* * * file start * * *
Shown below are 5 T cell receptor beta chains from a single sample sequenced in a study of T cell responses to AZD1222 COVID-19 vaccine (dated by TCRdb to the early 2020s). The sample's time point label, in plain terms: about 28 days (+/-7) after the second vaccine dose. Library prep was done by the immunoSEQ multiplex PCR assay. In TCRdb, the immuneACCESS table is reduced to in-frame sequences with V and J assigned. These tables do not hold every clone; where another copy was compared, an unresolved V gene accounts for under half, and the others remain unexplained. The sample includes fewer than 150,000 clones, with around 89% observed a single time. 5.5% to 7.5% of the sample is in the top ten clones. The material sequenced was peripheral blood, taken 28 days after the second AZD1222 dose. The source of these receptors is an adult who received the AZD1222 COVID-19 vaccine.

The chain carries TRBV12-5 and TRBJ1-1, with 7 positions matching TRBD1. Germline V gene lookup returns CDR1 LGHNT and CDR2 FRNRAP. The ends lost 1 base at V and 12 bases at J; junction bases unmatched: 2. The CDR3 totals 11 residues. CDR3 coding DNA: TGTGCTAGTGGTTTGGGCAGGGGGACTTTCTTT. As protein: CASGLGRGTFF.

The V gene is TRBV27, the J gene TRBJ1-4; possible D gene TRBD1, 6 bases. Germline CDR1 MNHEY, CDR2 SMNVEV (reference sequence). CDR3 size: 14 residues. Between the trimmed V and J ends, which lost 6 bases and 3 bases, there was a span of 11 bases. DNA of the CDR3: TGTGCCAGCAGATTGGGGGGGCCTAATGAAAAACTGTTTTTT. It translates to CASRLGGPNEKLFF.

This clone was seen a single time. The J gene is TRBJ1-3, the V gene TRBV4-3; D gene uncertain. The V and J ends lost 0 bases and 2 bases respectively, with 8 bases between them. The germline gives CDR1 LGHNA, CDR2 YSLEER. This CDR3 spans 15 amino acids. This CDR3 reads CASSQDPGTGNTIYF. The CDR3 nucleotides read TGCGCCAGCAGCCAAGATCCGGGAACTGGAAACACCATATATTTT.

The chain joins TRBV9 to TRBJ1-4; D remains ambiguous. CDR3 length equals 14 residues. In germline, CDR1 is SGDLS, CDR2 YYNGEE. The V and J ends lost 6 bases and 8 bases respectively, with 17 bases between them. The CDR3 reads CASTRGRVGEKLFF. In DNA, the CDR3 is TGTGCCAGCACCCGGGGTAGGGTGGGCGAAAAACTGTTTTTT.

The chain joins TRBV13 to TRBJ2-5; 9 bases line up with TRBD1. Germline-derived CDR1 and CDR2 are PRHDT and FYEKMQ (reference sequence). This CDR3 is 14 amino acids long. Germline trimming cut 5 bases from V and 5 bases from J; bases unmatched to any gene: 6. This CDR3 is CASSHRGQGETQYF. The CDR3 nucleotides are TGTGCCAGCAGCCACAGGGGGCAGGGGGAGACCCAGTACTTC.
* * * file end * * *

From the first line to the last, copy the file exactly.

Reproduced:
Shown below are 5 T cell receptor beta chains from a single sample sequenced in a study of T cell responses to AZD1222 COVID-19 vaccine (dated by TCRdb to the early 2020s). The sample's time point label, in plain terms: about 28 days (+/-7) after the second vaccine dose. Library prep was done by the immunoSEQ multiplex PCR assay. In TCRdb, the immuneACCESS table is reduced to in-frame sequences with V and J assigned. These tables do not hold every clone; where another copy was compared, an unresolved V gene accounts for under half, and the others remain unexplained. The sample includes fewer than 150,000 clones, with around 89% observed a single time. 5.5% to 7.5% of the sample is in the top ten clones. The material sequenced was peripheral blood, taken 28 days after the second AZD1222 dose. The source of these receptors is an adult who received the AZD1222 COVID-19 vaccine.

The chain carries TRBV12-5 and TRBJ1-1, with 7 positions matching TRBD1. Germline V gene lookup returns CDR1 LGHNT and CDR2 FRNRAP. The ends lost 1 base at V and 12 bases at J; junction bases unmatched: 2. The CDR3 totals 11 residues. CDR3 coding DNA: TGTGCTAGTGGTTTGGGCAGGGGGACTTTCTTT. As protein: CASGLGRGTFF.

The V gene is TRBV27, the J gene TRBJ1-4; possible D gene TRBD1, 6 bases. Germline CDR1 MNHEY, CDR2 SMNVEV (reference sequence). CDR3 size: 14 residues. Between the trimmed V and J ends, which lost 6 bases and 3 bases, there was a span of 11 bases. DNA of the CDR3: TGTGCCAGCAGATTGGGGGGGCCTAATGAAAAACTGTTTTTT. It translates to CASRLGGPNEKLFF.

This clone was seen a single time. The J gene is TRBJ1-3, the V gene TRBV4-3; D gene uncertain. The V and J ends lost 0 bases and 2 bases respectively, with 8 bases between them. The germline gives CDR1 LGHNA, CDR2 YSLEER. This CDR3 spans 15 amino acids. This CDR3 reads CASSQDPGTGNTIYF. The CDR3 nucleotides read TGCGCCAGCAGCCAAGATCCGGGAACTGGAAACACCATATATTTT.

The chain joins TRBV9 to TRBJ1-4; D remains ambiguous. CDR3 length equals 14 residues. In germline, CDR1 is SGDLS, CDR2 YYNGEE. The V and J ends lost 6 bases and 8 bases respectively, with 17 bases between them. The CDR3 reads CASTRGRVGEKLFF. In DNA, the CDR3 is TGTGCCAGCACCCGGGGTAGGGTGGGCGAAAAACTGTTTTTT.

The chain joins TRBV13 to TRBJ2-5; 9 bases line up with TRBD1. Germline-derived CDR1 and CDR2 are PRHDT and FYEKMQ (reference sequence). This CDR3 is 14 amino acids long. Germline trimming cut 5 bases from V and 5 bases from J; bases unmatched to any gene: 6. This CDR3 is CASSHRGQGETQYF. The CDR3 nucleotides are TGTGCCAGCAGCCACAGGGGGCAGGGGGAGACCCAGTACTTC.